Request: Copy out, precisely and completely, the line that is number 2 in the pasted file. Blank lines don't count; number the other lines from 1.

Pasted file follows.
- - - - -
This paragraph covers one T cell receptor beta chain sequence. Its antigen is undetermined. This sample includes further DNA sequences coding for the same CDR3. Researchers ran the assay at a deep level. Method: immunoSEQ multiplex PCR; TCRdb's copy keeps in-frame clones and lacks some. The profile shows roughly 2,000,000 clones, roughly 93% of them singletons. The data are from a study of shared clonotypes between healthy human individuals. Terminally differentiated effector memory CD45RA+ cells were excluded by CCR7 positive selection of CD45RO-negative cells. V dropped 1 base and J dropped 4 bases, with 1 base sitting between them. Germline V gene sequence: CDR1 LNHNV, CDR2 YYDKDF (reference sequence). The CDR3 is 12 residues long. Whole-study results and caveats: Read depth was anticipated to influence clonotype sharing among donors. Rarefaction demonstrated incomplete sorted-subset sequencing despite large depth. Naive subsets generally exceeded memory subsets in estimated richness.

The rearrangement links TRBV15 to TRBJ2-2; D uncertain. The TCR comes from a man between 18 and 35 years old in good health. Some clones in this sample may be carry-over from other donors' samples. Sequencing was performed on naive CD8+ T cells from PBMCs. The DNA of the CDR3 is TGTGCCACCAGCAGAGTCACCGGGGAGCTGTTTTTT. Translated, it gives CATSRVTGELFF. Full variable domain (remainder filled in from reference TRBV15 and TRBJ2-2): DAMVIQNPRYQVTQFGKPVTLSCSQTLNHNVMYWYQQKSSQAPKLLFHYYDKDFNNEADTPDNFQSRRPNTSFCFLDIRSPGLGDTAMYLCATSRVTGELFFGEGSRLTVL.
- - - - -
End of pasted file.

The rearrangement links TRBV15 to TRBJ2-2; D uncertain. The TCR comes from a man between 18 and 35 years old in good health. Some clones in this sample may be carry-over from other donors' samples. Sequencing was performed on naive CD8+ T cells from PBMCs. The DNA of the CDR3 is TGTGCCACCAGCAGAGTCACCGGGGAGCTGTTTTTT. Translated, it gives CATSRVTGELFF. Full variable domain (remainder filled in from reference TRBV15 and TRBJ2-2): DAMVIQNPRYQVTQFGKPVTLSCSQTLNHNVMYWYQQKSSQAPKLLFHYYDKDFNNEADTPDNFQSRRPNTSFCFLDIRSPGLGDTAMYLCATSRVTGELFFGEGSRLTVL.